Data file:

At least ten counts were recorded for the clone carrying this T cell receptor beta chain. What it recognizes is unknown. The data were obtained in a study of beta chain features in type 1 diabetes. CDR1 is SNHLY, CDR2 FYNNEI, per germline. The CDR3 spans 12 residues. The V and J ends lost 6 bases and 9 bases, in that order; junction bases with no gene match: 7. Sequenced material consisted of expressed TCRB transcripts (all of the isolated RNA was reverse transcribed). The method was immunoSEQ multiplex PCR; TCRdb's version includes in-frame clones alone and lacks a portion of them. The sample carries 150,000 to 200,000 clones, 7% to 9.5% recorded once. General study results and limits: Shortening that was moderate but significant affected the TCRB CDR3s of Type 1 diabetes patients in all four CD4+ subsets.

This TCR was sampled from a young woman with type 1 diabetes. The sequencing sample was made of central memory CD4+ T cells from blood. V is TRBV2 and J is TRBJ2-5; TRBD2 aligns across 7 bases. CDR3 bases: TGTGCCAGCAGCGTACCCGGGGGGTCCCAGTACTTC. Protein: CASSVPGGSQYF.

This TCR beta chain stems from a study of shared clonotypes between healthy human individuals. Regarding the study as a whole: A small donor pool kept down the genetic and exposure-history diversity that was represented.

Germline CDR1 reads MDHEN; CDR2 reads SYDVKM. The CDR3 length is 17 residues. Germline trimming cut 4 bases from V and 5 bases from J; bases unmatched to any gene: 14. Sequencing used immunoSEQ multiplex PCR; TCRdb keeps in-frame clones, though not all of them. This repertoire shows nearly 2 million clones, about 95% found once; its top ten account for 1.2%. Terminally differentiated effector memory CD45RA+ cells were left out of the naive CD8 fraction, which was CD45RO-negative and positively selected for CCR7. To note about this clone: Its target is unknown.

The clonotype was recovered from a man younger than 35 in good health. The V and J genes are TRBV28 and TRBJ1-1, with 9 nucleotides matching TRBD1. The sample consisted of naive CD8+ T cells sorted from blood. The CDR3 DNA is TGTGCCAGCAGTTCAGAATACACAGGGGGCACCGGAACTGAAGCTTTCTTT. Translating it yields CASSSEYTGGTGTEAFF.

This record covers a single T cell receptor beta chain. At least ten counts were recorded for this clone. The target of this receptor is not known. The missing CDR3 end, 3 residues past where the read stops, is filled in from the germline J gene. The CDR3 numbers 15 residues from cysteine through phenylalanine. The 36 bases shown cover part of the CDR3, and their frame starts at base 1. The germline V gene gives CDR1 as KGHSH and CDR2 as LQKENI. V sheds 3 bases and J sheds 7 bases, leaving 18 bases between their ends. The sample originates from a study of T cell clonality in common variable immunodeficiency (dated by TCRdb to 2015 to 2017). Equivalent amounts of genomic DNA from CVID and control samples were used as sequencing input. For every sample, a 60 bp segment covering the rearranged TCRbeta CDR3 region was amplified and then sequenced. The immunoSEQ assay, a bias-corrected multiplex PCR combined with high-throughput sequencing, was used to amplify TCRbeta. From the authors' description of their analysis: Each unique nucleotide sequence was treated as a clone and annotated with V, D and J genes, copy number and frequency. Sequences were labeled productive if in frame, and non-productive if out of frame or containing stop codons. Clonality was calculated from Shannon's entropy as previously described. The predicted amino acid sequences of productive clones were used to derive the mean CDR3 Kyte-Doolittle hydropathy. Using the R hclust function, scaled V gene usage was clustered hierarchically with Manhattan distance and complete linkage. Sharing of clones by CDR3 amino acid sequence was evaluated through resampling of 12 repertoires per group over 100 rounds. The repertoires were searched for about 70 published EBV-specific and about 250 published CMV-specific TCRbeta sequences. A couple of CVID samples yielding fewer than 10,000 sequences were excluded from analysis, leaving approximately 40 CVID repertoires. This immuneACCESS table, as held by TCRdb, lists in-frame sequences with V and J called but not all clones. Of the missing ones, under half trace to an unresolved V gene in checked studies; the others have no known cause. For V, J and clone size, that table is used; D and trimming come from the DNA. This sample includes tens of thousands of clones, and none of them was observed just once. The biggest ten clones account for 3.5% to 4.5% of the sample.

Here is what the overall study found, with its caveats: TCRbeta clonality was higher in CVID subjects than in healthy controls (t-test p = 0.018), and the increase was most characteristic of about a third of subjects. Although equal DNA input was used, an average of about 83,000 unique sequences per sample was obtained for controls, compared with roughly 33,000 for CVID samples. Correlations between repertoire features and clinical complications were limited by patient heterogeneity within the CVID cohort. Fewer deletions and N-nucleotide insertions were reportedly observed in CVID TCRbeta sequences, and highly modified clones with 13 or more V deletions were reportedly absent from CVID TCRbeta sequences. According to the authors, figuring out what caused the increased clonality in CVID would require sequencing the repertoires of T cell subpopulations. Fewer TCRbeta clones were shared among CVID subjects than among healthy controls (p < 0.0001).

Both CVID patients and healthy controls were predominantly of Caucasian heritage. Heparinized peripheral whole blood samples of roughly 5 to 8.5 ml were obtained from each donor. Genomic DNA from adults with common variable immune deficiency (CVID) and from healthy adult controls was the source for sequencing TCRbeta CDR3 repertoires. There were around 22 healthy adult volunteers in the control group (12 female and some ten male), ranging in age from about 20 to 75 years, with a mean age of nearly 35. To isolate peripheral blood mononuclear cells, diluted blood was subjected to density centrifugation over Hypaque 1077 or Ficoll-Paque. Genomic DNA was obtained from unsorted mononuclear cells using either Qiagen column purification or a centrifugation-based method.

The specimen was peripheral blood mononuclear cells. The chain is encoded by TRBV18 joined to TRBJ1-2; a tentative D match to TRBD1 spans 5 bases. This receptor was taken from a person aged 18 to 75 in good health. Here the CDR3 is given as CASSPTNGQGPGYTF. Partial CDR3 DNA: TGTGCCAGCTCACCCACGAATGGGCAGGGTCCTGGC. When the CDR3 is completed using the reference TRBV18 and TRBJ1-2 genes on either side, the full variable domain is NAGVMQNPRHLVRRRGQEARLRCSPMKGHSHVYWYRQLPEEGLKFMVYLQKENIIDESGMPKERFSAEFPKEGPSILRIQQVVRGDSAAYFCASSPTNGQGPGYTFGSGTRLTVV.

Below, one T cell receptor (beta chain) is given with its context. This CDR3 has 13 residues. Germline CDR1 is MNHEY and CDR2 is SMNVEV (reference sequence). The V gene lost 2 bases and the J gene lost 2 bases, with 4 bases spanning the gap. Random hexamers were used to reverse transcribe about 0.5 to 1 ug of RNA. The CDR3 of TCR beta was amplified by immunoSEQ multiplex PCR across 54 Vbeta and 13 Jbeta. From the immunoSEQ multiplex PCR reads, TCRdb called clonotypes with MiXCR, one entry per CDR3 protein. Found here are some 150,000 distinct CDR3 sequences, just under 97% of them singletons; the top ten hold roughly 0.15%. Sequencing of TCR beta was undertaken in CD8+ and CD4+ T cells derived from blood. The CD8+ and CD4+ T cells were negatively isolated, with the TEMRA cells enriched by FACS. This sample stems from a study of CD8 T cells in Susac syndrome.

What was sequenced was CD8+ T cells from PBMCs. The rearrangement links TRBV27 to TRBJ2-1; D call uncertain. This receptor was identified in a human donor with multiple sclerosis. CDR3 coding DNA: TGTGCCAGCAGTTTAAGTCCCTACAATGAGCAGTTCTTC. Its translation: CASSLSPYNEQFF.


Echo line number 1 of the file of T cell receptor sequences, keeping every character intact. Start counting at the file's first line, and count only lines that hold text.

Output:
At least ten counts were recorded for the clone carrying this T cell receptor beta chain. What it recognizes is unknown. The data were obtained in a study of beta chain features in type 1 diabetes. CDR1 is SNHLY, CDR2 FYNNEI, per germline. The CDR3 spans 12 residues. The V and J ends lost 6 bases and 9 bases, in that order; junction bases with no gene match: 7. Sequenced material consisted of expressed TCRB transcripts (all of the isolated RNA was reverse transcribed). The method was immunoSEQ multiplex PCR; TCRdb's version includes in-frame clones alone and lacks a portion of them. The sample carries 150,000 to 200,000 clones, 7% to 9.5% recorded once. General study results and limits: Shortening that was moderate but significant affected the TCRB CDR3s of Type 1 diabetes patients in all four CD4+ subsets.